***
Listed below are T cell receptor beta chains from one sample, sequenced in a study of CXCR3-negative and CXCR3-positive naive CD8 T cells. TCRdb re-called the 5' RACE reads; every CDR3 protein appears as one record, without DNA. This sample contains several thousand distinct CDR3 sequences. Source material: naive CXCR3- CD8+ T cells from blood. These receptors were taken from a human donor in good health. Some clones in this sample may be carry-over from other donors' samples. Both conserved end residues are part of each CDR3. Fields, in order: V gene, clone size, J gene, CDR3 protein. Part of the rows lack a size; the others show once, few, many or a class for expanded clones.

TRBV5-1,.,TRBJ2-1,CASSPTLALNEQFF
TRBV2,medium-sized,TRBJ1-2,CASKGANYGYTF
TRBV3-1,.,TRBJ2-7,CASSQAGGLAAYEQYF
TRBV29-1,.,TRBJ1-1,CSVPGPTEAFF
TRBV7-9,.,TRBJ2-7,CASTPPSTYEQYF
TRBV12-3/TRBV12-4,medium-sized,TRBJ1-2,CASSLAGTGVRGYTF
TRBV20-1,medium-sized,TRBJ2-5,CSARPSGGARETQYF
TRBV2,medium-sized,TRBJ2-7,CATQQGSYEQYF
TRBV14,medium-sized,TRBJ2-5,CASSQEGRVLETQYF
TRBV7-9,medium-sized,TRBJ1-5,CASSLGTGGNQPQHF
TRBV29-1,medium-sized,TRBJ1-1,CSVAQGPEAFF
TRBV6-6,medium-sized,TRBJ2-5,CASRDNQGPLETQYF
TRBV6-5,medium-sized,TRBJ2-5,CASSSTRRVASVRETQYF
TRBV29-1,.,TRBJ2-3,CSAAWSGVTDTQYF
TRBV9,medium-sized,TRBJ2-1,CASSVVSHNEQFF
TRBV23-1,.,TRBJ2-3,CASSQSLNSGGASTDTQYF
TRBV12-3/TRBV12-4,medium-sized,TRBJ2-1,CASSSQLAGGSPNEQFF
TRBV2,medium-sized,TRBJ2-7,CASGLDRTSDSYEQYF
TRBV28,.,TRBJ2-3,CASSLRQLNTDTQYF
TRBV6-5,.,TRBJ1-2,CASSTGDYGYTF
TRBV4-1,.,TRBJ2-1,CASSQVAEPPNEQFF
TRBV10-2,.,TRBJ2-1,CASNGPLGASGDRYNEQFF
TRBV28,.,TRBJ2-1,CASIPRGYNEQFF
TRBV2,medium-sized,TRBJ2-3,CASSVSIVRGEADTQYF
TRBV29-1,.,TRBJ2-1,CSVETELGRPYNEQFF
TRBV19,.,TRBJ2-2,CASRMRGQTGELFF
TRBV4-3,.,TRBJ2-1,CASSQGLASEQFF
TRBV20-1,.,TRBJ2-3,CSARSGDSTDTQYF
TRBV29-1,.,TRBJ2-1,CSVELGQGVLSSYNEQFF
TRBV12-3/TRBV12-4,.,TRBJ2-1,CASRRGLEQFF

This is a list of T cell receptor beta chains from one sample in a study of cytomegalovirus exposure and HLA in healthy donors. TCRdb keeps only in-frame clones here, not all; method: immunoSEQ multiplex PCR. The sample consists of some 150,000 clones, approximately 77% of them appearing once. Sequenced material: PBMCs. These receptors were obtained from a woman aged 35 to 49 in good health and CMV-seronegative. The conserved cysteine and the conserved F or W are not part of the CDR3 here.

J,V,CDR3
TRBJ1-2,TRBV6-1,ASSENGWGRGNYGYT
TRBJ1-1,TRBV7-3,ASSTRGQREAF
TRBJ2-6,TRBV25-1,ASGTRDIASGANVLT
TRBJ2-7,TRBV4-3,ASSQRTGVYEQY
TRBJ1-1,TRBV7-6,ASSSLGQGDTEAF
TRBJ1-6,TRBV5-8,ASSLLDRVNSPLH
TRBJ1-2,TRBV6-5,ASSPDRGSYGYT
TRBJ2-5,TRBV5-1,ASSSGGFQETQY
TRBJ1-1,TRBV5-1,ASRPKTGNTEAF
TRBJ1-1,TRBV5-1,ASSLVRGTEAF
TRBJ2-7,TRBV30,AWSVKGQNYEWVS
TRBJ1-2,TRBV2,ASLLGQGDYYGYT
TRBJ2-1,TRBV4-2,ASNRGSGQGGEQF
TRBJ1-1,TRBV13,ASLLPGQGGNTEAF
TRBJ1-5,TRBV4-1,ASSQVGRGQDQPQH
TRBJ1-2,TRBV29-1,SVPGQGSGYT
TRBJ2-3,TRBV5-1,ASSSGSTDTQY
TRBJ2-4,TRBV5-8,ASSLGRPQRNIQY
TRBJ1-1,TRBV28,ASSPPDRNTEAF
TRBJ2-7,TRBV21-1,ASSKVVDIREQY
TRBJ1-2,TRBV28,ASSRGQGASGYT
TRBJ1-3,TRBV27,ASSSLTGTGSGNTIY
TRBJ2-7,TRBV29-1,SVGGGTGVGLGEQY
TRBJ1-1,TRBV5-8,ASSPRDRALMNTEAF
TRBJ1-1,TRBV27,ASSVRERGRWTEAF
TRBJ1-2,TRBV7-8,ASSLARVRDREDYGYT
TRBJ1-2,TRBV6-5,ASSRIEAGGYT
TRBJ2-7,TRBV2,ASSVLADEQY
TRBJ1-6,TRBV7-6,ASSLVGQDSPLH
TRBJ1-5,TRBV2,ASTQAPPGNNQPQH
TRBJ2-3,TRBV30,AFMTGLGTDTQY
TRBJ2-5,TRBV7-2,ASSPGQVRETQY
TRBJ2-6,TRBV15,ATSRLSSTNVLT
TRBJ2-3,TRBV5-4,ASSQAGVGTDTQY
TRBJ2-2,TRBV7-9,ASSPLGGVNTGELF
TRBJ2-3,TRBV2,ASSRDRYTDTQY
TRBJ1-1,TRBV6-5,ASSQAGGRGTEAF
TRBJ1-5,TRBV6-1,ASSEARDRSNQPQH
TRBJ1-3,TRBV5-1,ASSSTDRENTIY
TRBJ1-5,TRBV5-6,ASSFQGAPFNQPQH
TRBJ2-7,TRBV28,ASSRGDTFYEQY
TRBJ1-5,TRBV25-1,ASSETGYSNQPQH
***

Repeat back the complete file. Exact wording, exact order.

Listed below are T cell receptor beta chains from one sample, sequenced in a study of CXCR3-negative and CXCR3-positive naive CD8 T cells. TCRdb re-called the 5' RACE reads; every CDR3 protein appears as one record, without DNA. This sample contains several thousand distinct CDR3 sequences. Source material: naive CXCR3- CD8+ T cells from blood. These receptors were taken from a human donor in good health. Some clones in this sample may be carry-over from other donors' samples. Both conserved end residues are part of each CDR3. Fields, in order: V gene, clone size, J gene, CDR3 protein. Part of the rows lack a size; the others show once, few, many or a class for expanded clones.

TRBV5-1,.,TRBJ2-1,CASSPTLALNEQFF
TRBV2,medium-sized,TRBJ1-2,CASKGANYGYTF
TRBV3-1,.,TRBJ2-7,CASSQAGGLAAYEQYF
TRBV29-1,.,TRBJ1-1,CSVPGPTEAFF
TRBV7-9,.,TRBJ2-7,CASTPPSTYEQYF
TRBV12-3/TRBV12-4,medium-sized,TRBJ1-2,CASSLAGTGVRGYTF
TRBV20-1,medium-sized,TRBJ2-5,CSARPSGGARETQYF
TRBV2,medium-sized,TRBJ2-7,CATQQGSYEQYF
TRBV14,medium-sized,TRBJ2-5,CASSQEGRVLETQYF
TRBV7-9,medium-sized,TRBJ1-5,CASSLGTGGNQPQHF
TRBV29-1,medium-sized,TRBJ1-1,CSVAQGPEAFF
TRBV6-6,medium-sized,TRBJ2-5,CASRDNQGPLETQYF
TRBV6-5,medium-sized,TRBJ2-5,CASSSTRRVASVRETQYF
TRBV29-1,.,TRBJ2-3,CSAAWSGVTDTQYF
TRBV9,medium-sized,TRBJ2-1,CASSVVSHNEQFF
TRBV23-1,.,TRBJ2-3,CASSQSLNSGGASTDTQYF
TRBV12-3/TRBV12-4,medium-sized,TRBJ2-1,CASSSQLAGGSPNEQFF
TRBV2,medium-sized,TRBJ2-7,CASGLDRTSDSYEQYF
TRBV28,.,TRBJ2-3,CASSLRQLNTDTQYF
TRBV6-5,.,TRBJ1-2,CASSTGDYGYTF
TRBV4-1,.,TRBJ2-1,CASSQVAEPPNEQFF
TRBV10-2,.,TRBJ2-1,CASNGPLGASGDRYNEQFF
TRBV28,.,TRBJ2-1,CASIPRGYNEQFF
TRBV2,medium-sized,TRBJ2-3,CASSVSIVRGEADTQYF
TRBV29-1,.,TRBJ2-1,CSVETELGRPYNEQFF
TRBV19,.,TRBJ2-2,CASRMRGQTGELFF
TRBV4-3,.,TRBJ2-1,CASSQGLASEQFF
TRBV20-1,.,TRBJ2-3,CSARSGDSTDTQYF
TRBV29-1,.,TRBJ2-1,CSVELGQGVLSSYNEQFF
TRBV12-3/TRBV12-4,.,TRBJ2-1,CASRRGLEQFF

This is a list of T cell receptor beta chains from one sample in a study of cytomegalovirus exposure and HLA in healthy donors. TCRdb keeps only in-frame clones here, not all; method: immunoSEQ multiplex PCR. The sample consists of some 150,000 clones, approximately 77% of them appearing once. Sequenced material: PBMCs. These receptors were obtained from a woman aged 35 to 49 in good health and CMV-seronegative. The conserved cysteine and the conserved F or W are not part of the CDR3 here.

J,V,CDR3
TRBJ1-2,TRBV6-1,ASSENGWGRGNYGYT
TRBJ1-1,TRBV7-3,ASSTRGQREAF
TRBJ2-6,TRBV25-1,ASGTRDIASGANVLT
TRBJ2-7,TRBV4-3,ASSQRTGVYEQY
TRBJ1-1,TRBV7-6,ASSSLGQGDTEAF
TRBJ1-6,TRBV5-8,ASSLLDRVNSPLH
TRBJ1-2,TRBV6-5,ASSPDRGSYGYT
TRBJ2-5,TRBV5-1,ASSSGGFQETQY
TRBJ1-1,TRBV5-1,ASRPKTGNTEAF
TRBJ1-1,TRBV5-1,ASSLVRGTEAF
TRBJ2-7,TRBV30,AWSVKGQNYEWVS
TRBJ1-2,TRBV2,ASLLGQGDYYGYT
TRBJ2-1,TRBV4-2,ASNRGSGQGGEQF
TRBJ1-1,TRBV13,ASLLPGQGGNTEAF
TRBJ1-5,TRBV4-1,ASSQVGRGQDQPQH
TRBJ1-2,TRBV29-1,SVPGQGSGYT
TRBJ2-3,TRBV5-1,ASSSGSTDTQY
TRBJ2-4,TRBV5-8,ASSLGRPQRNIQY
TRBJ1-1,TRBV28,ASSPPDRNTEAF
TRBJ2-7,TRBV21-1,ASSKVVDIREQY
TRBJ1-2,TRBV28,ASSRGQGASGYT
TRBJ1-3,TRBV27,ASSSLTGTGSGNTIY
TRBJ2-7,TRBV29-1,SVGGGTGVGLGEQY
TRBJ1-1,TRBV5-8,ASSPRDRALMNTEAF
TRBJ1-1,TRBV27,ASSVRERGRWTEAF
TRBJ1-2,TRBV7-8,ASSLARVRDREDYGYT
TRBJ1-2,TRBV6-5,ASSRIEAGGYT
TRBJ2-7,TRBV2,ASSVLADEQY
TRBJ1-6,TRBV7-6,ASSLVGQDSPLH
TRBJ1-5,TRBV2,ASTQAPPGNNQPQH
TRBJ2-3,TRBV30,AFMTGLGTDTQY
TRBJ2-5,TRBV7-2,ASSPGQVRETQY
TRBJ2-6,TRBV15,ATSRLSSTNVLT
TRBJ2-3,TRBV5-4,ASSQAGVGTDTQY
TRBJ2-2,TRBV7-9,ASSPLGGVNTGELF
TRBJ2-3,TRBV2,ASSRDRYTDTQY
TRBJ1-1,TRBV6-5,ASSQAGGRGTEAF
TRBJ1-5,TRBV6-1,ASSEARDRSNQPQH
TRBJ1-3,TRBV5-1,ASSSTDRENTIY
TRBJ1-5,TRBV5-6,ASSFQGAPFNQPQH
TRBJ2-7,TRBV28,ASSRGDTFYEQY
TRBJ1-5,TRBV25-1,ASSETGYSNQPQH